Similarly, division of a negative numeric value by 0 results in negative infinity, denoted by -0w.

```	-4%0.0
-0w
-3.14%0
-0w
```

### Producing NaN

When any numeric zero is divided by zero, the mathematical result is undefined. This is sometimes represented in writing as NaN ("not-a-number"). It is denoted in q by 0n, which is also the float null value,

```	0%0
0n
0.0%0.0
0n
0.0e%0b
0n
0j%0x00
0n
```

### Basic Arithmetic on Infinities and Nulls

The infinities and nulls act reasonably in numeric expressions and comparisons. As you would expect, if one member of an expression is infinite or null so is the result. In an arithmetic mix of infinity, null or NaN, null prevails over infinity and NaN prevails over other nulls. Note that the signs of infinities are carried correctly through arithmetic and meaningless expression involving infinities result in NaN.

```	2+0w-3
0w
0w*-0w
-0w
-0w+0w
0n
42+0n
0n
42+0N
0N
0w+0n
0n
0n+0N
0n
```

### Type Promotion

Observe that when nulls occur in expressions of mixed type, the same type promotion rules apply as for finite values.

```	42+0N
0N
42j+0N
0Nj
0N+0Nj
0Nj
0n+0N
0n
```

### Equality

Infinities are distinct from all numeric values and from all nulls as well, since they do not represent missing data. All nulls are equal since they differ only by type.

```	42=0w                / can compare a numeric value to infinity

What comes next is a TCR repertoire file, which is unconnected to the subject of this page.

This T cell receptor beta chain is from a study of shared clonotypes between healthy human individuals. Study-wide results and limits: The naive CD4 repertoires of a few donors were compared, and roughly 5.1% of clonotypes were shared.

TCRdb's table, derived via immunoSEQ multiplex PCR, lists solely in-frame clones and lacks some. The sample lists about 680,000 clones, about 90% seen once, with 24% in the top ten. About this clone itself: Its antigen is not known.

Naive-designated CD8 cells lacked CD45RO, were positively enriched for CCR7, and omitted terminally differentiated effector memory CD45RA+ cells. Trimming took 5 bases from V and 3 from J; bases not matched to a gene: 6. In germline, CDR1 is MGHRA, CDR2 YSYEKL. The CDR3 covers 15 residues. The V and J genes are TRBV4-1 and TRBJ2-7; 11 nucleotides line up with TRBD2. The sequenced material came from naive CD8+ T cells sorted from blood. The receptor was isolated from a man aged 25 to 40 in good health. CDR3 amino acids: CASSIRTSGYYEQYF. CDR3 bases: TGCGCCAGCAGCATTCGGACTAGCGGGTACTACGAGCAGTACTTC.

0b
0w=42%0              / can compare infinity to itself
1b
0=0N                 / 0 is not the same as undefined integer
0b
0=0n                 / 0 is not the same as undefined float
0b
0w=0N                / infinity is not the same as undefined integer
0b
0w=0n                / infinity is not the same as undefined float
0b
0Nj=0N               / undefined long and undefined int are the same
1b
0N=0n                / undefined int and undefined float are the same
1b
```
In contrast to some languages, such as C, separate !NaNs are equal.
```	(0%0)=0%0
1b
```

### Match

Match is a different story because type matters,

```	42~0w                / can try to match a numeric value to infinity
0b
0w~42%0              / can match infinity to itself
1b
0~0N                 / 0 does not match an undefined integer
0b
0~0n                 / 0 does not match undefined float
0b
0w~0N                / infinity does not match undefined integer
0b
0w~0n                / infinity does not match undefined float
0b
0Nj~0N               / undefined long and undefined int do not match
0b
0N~0n                / undefined int and undefined float do not match
0b
```

### not

The not operator returns 0b for all infinities and nulls since they all fail the test of equality with 0.

```	not 0w
0b
not 0N
0b
not 0n
0b
```

### neg

The neg operator returns -1 times its operand, so it reverses the sign on infinities but does nothing to nulls since sign is meaningless for missing data.

```	neg -0w
0w
neg 0N
0N
not " "
0b
```

### Comparison

Comparisons also apply to infinities and nulls. Positive infinity is greater than any numeric value, negative infinity and any null. Negative infinity is less than any numeric value and positive infinity. Any null is less than both infinities and all numeric values.

```	42<0w
1b
-0w<42
1b
-0w<1901.01.01
1b
-0w<0w
1b
-10000000<0N
0b
0Nj<42
1b
0n<-0w
1b
```

The null symbol is less than any other symbol

```	`a<`                / the right side is the null symbol
0b
```

### Max and Min

Finally, the behavior of | and & with infinities and nulls derives from that of equality and comparison.

```	42|0w
0w
-42&0N
0N
0w|0n
0w
-0w&0n
0n
0n|0N
0n
0n&0n
0n
```